However, most studies indicate that the perioperative interruption of these drugs carries a potentially higher risk of serious cardiovascular complications, such as a stroke or pulmonary embolism, than of intra-postoperative bleeding.

The evidence in this regard is numerous with aspirin, warfarin and clopidogrel that with the new oral anticoagulants.

More specifically, in our Spanish Mohs surgery registry, we evidenced an increased risk of perioperative bleeding in patients who had large tumors and were taking anticoagulants and/or antiaggregants, and that prior withdrawal of these drugs before surgery had no influence on the appearance of bleeding complications.

There is no standard protocol n the management of antithrombotics before and after the dermatological surgery but some working groups have established a series of general and specific recommendations on the continuation or not of the different antithrombotic drugs before surgery, taking into account each drug and the particular situation of each patient and that you can read below:

Suggested guidelines for perioperative management of oral anticoagulant and antiplatelet.pdf

In some situations where the risk of bleeding is very high due to the antithrombotic medication, delaying the surgery may be considered if circumstances permit.


In general, it is not recommended to discontinue antithrombotic therapy before dermatological surgery because the potentially higher risk of serious thrombotic complications would outweigh the less significant risk of bleeding.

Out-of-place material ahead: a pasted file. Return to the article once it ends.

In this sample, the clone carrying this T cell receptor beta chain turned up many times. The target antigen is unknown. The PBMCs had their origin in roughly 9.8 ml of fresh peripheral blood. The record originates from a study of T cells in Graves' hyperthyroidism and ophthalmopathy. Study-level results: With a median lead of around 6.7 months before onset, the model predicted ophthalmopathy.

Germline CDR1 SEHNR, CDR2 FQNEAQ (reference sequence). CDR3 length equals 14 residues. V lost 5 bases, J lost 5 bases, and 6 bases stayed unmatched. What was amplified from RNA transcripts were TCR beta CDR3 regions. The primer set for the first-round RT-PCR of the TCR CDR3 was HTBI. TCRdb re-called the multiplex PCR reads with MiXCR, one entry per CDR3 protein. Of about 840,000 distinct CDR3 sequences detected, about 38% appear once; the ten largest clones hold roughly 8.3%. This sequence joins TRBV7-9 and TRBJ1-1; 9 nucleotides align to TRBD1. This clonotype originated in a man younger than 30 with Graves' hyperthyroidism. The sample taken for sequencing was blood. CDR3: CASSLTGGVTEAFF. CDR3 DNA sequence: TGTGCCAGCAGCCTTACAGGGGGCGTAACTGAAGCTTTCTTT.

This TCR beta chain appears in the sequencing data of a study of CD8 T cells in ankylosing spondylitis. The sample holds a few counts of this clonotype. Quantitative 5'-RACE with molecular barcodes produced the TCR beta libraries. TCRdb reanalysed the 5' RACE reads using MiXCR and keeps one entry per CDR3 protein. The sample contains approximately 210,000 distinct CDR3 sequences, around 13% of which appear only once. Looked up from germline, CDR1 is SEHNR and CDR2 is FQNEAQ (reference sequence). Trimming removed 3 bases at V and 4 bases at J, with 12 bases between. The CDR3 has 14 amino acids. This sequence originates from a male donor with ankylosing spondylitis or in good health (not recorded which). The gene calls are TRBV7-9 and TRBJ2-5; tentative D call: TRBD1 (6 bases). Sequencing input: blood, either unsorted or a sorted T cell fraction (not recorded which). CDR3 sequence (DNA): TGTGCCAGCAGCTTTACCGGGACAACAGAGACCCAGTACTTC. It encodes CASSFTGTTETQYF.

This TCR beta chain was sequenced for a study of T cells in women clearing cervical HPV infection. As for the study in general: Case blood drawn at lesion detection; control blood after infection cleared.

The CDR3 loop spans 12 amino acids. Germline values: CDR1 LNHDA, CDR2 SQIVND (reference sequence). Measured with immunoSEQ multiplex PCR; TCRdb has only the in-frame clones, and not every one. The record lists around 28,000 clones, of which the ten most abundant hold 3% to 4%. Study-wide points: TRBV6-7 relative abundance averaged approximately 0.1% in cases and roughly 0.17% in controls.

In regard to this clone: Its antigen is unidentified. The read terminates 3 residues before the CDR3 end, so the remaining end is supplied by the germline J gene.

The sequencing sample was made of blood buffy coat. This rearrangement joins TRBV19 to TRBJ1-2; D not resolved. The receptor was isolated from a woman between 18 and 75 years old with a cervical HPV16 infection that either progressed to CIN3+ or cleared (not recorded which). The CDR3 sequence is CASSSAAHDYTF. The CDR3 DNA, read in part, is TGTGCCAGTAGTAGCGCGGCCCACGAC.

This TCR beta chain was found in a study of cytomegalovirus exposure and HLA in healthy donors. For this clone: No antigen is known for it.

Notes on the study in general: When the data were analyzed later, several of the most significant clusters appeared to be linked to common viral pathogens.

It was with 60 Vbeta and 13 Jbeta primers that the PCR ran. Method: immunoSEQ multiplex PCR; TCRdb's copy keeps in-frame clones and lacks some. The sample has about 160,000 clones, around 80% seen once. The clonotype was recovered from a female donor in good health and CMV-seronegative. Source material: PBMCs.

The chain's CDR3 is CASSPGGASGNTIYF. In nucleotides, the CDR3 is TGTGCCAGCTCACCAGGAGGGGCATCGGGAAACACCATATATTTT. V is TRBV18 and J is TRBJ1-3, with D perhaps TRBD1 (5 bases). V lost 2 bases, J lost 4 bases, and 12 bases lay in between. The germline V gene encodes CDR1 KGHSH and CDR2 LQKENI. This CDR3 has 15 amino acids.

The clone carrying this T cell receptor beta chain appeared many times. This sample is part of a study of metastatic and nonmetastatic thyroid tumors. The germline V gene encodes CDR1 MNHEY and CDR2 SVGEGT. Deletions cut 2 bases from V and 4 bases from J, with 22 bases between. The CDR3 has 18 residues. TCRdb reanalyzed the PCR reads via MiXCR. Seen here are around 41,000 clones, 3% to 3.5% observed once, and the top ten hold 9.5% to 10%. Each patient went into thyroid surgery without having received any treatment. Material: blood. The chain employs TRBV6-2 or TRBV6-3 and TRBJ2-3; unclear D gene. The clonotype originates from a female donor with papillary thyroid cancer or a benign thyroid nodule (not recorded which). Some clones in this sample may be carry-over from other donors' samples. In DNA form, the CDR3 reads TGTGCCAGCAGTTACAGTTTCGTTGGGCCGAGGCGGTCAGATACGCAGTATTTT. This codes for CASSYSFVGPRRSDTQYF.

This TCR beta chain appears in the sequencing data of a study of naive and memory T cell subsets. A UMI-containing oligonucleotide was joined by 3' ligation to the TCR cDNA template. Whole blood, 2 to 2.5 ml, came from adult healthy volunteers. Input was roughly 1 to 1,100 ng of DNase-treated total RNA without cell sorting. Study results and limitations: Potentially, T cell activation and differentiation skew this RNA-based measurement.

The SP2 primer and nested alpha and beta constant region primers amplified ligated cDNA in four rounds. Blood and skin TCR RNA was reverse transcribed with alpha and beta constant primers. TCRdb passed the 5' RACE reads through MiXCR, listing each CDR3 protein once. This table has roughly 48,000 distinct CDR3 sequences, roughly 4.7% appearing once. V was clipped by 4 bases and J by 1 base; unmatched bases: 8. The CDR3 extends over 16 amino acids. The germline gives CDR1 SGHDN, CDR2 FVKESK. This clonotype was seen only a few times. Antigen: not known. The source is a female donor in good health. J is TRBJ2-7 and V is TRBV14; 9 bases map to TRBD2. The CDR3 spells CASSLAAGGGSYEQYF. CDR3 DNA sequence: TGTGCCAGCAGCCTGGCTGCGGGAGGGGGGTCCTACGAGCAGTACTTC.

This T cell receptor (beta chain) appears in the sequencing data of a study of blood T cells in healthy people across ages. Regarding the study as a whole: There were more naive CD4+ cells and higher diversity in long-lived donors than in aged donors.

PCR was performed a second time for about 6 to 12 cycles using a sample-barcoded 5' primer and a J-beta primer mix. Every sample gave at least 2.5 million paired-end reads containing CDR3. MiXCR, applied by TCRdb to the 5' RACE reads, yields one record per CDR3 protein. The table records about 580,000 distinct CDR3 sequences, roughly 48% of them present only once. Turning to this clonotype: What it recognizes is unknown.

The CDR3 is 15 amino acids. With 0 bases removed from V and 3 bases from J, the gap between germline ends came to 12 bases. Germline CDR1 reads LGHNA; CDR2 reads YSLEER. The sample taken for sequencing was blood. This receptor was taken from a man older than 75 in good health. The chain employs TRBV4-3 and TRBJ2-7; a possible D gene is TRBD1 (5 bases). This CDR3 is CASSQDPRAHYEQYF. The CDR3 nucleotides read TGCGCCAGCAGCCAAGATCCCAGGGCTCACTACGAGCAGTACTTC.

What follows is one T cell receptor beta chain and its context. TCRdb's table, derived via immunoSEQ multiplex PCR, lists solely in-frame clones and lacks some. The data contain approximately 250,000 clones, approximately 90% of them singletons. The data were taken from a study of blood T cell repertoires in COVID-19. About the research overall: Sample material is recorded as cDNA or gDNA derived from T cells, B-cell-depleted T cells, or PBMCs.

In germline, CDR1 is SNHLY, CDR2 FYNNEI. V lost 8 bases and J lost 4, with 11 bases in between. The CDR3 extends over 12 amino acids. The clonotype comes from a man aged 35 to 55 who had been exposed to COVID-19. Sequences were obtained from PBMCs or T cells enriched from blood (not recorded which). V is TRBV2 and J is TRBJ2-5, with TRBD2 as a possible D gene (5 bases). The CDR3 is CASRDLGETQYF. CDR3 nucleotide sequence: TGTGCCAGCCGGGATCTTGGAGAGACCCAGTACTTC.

However, it would be convenient to individualize the decision-making regarding the management of antithrombotic treatment before the surgery, based on the medical situation of each patient, taking into account the type and number of antithrombotic drugs that they take, associated comorbidities, tumor size and the type of surgical reconstruction planned.

If we consider the withdrawal of the drug(s), it would be coherent and convenient to first consult with the specialist who has prescribed them and with the hemostasis unit within each center to determine and assess the suitability of the withdrawal prior to surgery.

In our experience, whether you continue or not with the antithrombotic therapy, we inform you about a possible bleeding after the operation, applying a good bandage to minimize the risk of bleeding, being able to check the status of the surgical wound in the first 24 – 48 hours after the operation if it is required.


  • Kovich O, Otley CC. Thrombotic complications related to discontinuation of warfarin and aspirin therapy perioperatively for cutaneous operation. J Am Acad Dermatol. 2003;48:233-237.
  • Kirkorian AY, Moore BL, Siskind J, Marmur ES. Peri-operative management of anticoagulant therapy during cutaneous surgery: 2005 survey of Mohs surgeons. Dermatol Surg 2007;33: 1189–97.
  • Hurst EA, Yu SS, Grekin RC, Neuhaus IM. Bleeding complications in dermatologic surgery. Semin Cutan Med Surg 2007;26:40–6.
  • Bordeaux JS, Martires KJ, Goldberg D, et al. Prospective evaluation of dermatologic surgery complications including patients on multiple antiplatelet and anticoagulant medications. J Am Acad Dermatol. 2011;65:576-583.